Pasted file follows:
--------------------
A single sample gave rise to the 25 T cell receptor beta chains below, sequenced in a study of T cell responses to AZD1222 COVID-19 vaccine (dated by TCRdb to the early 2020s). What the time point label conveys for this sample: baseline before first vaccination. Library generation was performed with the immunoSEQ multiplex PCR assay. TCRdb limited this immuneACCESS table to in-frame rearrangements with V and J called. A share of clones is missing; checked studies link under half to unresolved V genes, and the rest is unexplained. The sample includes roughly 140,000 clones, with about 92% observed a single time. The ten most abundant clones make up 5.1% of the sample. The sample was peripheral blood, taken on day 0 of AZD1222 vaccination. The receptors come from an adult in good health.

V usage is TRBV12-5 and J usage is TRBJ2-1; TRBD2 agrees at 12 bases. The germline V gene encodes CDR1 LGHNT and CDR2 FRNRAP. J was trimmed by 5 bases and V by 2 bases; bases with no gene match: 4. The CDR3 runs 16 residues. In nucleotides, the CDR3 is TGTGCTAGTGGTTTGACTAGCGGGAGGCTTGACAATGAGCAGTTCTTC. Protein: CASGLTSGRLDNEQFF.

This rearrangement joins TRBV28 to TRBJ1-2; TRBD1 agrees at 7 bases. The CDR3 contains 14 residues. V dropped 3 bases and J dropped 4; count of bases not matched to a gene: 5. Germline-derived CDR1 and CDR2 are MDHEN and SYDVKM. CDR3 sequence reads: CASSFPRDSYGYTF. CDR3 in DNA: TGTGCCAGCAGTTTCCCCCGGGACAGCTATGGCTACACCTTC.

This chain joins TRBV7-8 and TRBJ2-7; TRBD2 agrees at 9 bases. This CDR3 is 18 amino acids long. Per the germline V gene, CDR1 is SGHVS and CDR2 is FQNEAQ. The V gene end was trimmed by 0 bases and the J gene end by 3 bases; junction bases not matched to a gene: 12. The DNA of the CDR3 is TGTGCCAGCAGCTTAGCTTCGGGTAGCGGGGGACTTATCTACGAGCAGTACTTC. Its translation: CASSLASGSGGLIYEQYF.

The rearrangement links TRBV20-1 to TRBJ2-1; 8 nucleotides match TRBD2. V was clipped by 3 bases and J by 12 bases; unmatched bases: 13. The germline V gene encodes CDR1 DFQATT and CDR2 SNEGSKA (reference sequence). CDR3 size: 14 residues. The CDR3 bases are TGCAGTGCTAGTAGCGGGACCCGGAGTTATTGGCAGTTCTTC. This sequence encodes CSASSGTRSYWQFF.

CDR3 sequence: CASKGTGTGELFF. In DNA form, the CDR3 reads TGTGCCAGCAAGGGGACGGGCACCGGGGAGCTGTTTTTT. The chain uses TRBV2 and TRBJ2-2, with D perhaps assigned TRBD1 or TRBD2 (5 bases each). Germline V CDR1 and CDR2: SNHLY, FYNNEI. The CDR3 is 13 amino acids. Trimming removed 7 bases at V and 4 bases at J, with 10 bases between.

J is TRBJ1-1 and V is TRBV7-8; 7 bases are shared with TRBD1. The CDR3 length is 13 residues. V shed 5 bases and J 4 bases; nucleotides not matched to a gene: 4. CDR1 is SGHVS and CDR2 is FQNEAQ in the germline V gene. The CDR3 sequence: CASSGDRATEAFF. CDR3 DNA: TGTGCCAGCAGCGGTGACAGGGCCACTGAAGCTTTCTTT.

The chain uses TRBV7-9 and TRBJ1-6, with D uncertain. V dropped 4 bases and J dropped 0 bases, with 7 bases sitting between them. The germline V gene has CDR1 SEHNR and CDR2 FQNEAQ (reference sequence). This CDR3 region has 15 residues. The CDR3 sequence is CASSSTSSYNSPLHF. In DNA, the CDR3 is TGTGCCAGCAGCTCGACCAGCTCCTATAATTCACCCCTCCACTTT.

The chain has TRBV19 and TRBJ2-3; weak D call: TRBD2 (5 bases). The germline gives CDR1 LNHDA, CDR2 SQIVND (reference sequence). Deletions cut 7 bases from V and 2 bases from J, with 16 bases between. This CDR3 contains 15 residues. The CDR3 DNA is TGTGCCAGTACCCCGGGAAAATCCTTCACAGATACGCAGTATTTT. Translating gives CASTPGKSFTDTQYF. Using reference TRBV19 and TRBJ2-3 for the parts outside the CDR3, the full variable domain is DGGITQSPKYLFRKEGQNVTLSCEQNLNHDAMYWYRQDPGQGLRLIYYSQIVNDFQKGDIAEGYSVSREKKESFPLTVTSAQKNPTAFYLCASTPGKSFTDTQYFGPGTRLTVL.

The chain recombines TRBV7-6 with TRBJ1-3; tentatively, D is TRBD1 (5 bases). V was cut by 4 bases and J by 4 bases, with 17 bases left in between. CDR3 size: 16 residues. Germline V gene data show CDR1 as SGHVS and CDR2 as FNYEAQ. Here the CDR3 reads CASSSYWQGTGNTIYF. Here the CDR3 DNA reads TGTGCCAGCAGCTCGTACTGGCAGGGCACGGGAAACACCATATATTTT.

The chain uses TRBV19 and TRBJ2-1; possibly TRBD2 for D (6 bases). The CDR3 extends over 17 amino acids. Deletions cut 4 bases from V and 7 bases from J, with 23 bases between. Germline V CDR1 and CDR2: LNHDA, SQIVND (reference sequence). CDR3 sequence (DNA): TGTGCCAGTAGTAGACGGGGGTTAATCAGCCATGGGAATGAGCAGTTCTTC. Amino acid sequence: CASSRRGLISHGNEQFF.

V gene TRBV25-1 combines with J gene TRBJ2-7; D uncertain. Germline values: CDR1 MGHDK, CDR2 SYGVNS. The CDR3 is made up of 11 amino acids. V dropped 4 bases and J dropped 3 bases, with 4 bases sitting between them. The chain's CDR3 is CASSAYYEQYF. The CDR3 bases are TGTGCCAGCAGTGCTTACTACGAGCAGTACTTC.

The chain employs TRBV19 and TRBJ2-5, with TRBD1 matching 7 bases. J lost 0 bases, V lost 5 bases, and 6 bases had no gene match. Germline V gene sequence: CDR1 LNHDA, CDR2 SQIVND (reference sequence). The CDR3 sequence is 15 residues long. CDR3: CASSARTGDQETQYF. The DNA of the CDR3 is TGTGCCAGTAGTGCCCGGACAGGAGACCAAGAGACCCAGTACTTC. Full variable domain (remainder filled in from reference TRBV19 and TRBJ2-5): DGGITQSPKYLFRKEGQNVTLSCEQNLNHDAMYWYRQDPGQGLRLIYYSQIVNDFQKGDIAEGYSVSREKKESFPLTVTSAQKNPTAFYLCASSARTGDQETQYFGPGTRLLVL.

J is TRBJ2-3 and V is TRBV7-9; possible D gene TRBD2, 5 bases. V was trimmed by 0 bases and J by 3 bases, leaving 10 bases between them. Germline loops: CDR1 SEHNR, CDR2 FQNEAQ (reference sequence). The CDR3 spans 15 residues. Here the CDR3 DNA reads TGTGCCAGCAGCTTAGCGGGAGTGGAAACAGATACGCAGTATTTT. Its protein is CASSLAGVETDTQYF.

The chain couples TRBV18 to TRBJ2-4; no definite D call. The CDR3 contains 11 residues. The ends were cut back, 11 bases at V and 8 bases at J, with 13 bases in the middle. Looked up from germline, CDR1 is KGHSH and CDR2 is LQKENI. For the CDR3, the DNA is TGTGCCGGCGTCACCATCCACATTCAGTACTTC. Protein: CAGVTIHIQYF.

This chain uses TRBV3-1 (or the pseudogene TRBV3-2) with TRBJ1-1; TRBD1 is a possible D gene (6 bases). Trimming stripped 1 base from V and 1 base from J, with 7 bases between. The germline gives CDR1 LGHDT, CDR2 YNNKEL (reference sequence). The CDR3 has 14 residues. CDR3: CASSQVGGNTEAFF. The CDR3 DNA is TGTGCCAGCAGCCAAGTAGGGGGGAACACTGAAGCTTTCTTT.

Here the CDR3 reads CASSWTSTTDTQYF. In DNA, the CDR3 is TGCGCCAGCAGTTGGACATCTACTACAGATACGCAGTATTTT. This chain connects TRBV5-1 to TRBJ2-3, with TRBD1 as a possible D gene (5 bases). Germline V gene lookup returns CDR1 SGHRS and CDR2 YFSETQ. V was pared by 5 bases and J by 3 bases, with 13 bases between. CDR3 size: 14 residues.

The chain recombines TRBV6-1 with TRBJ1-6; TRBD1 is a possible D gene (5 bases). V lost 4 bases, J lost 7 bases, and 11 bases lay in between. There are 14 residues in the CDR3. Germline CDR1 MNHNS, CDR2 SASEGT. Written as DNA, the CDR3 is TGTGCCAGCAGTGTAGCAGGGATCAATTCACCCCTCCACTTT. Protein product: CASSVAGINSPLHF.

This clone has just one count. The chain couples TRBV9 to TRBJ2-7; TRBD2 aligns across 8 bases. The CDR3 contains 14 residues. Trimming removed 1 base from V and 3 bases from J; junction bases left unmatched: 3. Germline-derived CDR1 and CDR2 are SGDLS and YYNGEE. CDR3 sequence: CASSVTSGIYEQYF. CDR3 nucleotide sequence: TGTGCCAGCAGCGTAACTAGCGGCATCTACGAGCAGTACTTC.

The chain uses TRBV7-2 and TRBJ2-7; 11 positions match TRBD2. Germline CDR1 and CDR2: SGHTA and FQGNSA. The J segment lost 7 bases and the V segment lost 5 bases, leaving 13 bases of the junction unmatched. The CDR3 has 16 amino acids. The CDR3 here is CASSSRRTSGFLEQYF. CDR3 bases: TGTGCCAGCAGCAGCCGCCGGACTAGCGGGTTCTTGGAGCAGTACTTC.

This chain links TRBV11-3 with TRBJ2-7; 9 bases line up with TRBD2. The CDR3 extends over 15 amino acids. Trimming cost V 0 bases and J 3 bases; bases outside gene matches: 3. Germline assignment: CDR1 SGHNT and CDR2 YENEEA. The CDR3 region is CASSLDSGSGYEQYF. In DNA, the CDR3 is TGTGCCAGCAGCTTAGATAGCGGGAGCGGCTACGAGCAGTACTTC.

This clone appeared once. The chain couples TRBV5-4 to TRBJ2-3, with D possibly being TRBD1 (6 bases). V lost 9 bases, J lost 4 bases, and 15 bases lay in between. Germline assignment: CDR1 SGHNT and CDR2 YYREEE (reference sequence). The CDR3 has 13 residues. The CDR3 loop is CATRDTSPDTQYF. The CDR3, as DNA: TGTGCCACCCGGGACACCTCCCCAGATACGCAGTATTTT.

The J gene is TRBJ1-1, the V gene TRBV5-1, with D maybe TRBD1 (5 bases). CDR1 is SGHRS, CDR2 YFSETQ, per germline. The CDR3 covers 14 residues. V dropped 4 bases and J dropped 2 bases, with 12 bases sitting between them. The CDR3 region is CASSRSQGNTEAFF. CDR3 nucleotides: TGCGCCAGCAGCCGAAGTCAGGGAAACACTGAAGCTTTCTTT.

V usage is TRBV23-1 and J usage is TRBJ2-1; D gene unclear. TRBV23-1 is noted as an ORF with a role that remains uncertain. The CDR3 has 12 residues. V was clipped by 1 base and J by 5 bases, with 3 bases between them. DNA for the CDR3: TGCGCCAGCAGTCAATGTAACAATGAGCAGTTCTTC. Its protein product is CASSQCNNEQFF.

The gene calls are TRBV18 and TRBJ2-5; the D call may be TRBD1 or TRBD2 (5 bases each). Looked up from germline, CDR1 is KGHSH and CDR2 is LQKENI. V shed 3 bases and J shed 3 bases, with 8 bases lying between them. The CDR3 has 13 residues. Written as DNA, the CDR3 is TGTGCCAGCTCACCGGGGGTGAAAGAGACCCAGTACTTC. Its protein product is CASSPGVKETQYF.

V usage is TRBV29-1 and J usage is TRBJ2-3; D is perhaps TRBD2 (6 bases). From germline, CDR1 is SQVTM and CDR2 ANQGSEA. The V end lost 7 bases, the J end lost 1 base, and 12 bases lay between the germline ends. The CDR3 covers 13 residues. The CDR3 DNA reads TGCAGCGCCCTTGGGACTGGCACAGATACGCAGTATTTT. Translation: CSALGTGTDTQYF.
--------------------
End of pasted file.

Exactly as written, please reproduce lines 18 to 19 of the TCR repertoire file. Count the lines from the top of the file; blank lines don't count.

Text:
The chain recombines TRBV6-1 with TRBJ1-6; TRBD1 is a possible D gene (5 bases). V lost 4 bases, J lost 7 bases, and 11 bases lay in between. There are 14 residues in the CDR3. Germline CDR1 MNHNS, CDR2 SASEGT. Written as DNA, the CDR3 is TGTGCCAGCAGTGTAGCAGGGATCAATTCACCCCTCCACTTT. Protein product: CASSVAGINSPLHF.

This clone has just one count. The chain couples TRBV9 to TRBJ2-7; TRBD2 aligns across 8 bases. The CDR3 contains 14 residues. Trimming removed 1 base from V and 3 bases from J; junction bases left unmatched: 3. Germline-derived CDR1 and CDR2 are SGDLS and YYNGEE. CDR3 sequence: CASSVTSGIYEQYF. CDR3 nucleotide sequence: TGTGCCAGCAGCGTAACTAGCGGCATCTACGAGCAGTACTTC.